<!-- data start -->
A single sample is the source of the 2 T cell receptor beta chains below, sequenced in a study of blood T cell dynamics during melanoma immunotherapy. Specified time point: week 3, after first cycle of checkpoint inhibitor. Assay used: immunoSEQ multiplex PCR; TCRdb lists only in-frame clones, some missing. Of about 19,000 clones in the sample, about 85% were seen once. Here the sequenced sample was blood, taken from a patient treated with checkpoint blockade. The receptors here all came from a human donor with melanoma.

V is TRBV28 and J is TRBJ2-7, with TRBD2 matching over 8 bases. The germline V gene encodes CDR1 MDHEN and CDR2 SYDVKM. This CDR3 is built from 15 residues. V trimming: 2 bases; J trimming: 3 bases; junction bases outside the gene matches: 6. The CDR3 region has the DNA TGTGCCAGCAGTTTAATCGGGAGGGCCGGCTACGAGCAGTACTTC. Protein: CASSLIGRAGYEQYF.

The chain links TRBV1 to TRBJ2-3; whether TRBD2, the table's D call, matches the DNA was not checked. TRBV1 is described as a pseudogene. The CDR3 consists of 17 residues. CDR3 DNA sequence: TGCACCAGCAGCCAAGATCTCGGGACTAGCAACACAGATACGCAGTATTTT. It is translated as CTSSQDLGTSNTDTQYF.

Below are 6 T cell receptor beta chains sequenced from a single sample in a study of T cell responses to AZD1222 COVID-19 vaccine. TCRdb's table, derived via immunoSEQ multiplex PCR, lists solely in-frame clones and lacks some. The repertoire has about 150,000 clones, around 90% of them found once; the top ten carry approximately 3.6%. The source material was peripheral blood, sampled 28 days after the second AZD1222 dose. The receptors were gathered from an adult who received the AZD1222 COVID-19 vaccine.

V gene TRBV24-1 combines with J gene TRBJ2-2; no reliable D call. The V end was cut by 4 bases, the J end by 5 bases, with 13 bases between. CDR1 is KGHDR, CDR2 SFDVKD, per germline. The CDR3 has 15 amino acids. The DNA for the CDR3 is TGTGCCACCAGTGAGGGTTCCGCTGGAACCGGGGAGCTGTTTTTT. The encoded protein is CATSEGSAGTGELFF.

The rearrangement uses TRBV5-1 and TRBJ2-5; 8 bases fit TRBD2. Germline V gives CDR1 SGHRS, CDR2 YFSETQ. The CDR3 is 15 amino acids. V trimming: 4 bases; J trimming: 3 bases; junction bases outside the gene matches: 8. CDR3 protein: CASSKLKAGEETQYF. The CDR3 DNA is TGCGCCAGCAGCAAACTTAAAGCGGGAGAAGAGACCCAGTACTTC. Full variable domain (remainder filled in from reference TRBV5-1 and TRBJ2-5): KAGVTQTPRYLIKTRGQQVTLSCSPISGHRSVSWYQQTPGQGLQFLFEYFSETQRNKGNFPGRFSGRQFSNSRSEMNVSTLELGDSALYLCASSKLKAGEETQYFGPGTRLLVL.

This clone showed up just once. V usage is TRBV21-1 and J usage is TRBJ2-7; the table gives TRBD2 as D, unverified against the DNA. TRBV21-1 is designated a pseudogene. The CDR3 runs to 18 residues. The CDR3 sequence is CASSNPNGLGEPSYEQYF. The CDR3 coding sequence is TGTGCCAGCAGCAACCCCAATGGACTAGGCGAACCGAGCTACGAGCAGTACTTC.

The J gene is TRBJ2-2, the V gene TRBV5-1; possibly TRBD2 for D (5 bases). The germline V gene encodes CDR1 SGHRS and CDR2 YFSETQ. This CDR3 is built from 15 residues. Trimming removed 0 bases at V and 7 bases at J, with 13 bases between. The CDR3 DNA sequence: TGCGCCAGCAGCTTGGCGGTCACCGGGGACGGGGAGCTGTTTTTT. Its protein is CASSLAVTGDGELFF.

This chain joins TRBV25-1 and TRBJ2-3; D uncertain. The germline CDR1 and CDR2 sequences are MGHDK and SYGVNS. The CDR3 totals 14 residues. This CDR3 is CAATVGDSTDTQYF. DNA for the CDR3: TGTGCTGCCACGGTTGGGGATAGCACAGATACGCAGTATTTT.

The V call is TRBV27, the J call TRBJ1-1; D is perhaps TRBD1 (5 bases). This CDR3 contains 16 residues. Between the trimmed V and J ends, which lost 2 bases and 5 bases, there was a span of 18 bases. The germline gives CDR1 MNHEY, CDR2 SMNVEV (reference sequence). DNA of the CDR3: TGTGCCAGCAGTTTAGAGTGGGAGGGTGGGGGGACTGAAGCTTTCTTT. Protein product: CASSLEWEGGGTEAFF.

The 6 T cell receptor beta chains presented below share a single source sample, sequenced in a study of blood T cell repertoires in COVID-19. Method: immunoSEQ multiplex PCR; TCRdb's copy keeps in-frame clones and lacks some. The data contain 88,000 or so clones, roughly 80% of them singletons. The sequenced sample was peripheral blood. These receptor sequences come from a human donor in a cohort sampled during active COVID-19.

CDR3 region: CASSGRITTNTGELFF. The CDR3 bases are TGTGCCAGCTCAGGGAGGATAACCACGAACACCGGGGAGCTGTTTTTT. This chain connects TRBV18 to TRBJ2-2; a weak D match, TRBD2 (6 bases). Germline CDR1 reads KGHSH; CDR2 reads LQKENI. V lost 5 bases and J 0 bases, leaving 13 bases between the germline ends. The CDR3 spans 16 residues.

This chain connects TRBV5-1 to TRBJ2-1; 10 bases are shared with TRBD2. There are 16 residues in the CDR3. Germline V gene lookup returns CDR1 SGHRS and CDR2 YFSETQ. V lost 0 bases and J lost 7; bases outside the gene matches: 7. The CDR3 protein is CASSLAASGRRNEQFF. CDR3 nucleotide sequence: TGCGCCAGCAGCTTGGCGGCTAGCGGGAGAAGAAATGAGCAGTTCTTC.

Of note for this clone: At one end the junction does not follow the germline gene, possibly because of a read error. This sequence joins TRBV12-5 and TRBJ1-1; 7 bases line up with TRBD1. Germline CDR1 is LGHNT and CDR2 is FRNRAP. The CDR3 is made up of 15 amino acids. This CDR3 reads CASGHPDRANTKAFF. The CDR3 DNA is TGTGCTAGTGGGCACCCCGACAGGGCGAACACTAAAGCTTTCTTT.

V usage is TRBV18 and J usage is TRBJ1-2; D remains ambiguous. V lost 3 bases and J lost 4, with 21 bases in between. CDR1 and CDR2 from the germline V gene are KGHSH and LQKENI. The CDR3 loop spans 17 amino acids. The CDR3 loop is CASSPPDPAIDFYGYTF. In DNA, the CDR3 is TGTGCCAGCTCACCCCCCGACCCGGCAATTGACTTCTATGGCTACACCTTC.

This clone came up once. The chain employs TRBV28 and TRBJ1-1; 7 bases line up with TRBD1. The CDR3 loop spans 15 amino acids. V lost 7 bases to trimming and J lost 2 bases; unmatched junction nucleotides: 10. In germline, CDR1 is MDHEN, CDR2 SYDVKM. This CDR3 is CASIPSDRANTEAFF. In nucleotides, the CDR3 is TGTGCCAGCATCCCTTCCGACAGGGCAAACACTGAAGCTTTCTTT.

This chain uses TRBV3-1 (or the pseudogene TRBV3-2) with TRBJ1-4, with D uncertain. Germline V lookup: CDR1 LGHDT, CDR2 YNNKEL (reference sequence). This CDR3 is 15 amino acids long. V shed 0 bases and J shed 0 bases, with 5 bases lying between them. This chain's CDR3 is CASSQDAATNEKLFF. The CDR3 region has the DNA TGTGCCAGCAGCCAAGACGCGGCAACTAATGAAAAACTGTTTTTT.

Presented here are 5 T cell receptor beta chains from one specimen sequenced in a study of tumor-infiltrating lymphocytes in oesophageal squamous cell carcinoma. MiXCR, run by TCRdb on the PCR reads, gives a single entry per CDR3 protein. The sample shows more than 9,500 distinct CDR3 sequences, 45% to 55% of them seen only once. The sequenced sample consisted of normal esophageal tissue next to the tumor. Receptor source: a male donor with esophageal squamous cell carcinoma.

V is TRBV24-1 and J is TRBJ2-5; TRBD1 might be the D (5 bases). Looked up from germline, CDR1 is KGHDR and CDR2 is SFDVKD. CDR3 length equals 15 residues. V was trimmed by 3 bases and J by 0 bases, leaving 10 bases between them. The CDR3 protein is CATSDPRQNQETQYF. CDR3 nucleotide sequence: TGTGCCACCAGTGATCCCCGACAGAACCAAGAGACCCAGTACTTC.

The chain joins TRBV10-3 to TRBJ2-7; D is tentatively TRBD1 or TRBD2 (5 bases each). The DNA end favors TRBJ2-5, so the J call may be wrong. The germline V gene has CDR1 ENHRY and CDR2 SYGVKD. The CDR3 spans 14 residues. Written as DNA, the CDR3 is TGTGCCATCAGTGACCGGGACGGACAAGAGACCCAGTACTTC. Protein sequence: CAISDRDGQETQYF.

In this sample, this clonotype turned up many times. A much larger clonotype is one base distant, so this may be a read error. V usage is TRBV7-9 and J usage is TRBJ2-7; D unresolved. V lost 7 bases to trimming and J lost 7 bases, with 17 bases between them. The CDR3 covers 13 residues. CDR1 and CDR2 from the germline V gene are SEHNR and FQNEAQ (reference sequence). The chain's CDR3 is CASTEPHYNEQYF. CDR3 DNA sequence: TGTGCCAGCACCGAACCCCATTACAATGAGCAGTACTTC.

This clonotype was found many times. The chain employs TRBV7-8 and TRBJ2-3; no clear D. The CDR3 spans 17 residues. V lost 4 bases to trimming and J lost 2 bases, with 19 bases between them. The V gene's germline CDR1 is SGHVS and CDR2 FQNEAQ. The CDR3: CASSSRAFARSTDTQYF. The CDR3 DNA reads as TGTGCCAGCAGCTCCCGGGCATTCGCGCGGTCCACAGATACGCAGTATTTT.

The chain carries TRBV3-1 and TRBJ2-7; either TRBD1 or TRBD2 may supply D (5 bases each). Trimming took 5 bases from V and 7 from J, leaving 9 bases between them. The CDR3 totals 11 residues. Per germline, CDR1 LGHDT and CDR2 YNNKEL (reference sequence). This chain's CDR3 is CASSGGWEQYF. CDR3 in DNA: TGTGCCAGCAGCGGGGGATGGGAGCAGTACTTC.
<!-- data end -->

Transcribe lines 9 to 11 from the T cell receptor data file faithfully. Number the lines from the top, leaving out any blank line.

This chain joins TRBV25-1 and TRBJ2-3; D uncertain. The germline CDR1 and CDR2 sequences are MGHDK and SYGVNS. The CDR3 totals 14 residues. This CDR3 is CAATVGDSTDTQYF. DNA for the CDR3: TGTGCTGCCACGGTTGGGGATAGCACAGATACGCAGTATTTT.

The V call is TRBV27, the J call TRBJ1-1; D is perhaps TRBD1 (5 bases). This CDR3 contains 16 residues. Between the trimmed V and J ends, which lost 2 bases and 5 bases, there was a span of 18 bases. The germline gives CDR1 MNHEY, CDR2 SMNVEV (reference sequence). DNA of the CDR3: TGTGCCAGCAGTTTAGAGTGGGAGGGTGGGGGGACTGAAGCTTTCTTT. Protein product: CASSLEWEGGGTEAFF.

The 6 T cell receptor beta chains presented below share a single source sample, sequenced in a study of blood T cell repertoires in COVID-19. Method: immunoSEQ multiplex PCR; TCRdb's copy keeps in-frame clones and lacks some. The data contain 88,000 or so clones, roughly 80% of them singletons. The sequenced sample was peripheral blood. These receptor sequences come from a human donor in a cohort sampled during active COVID-19.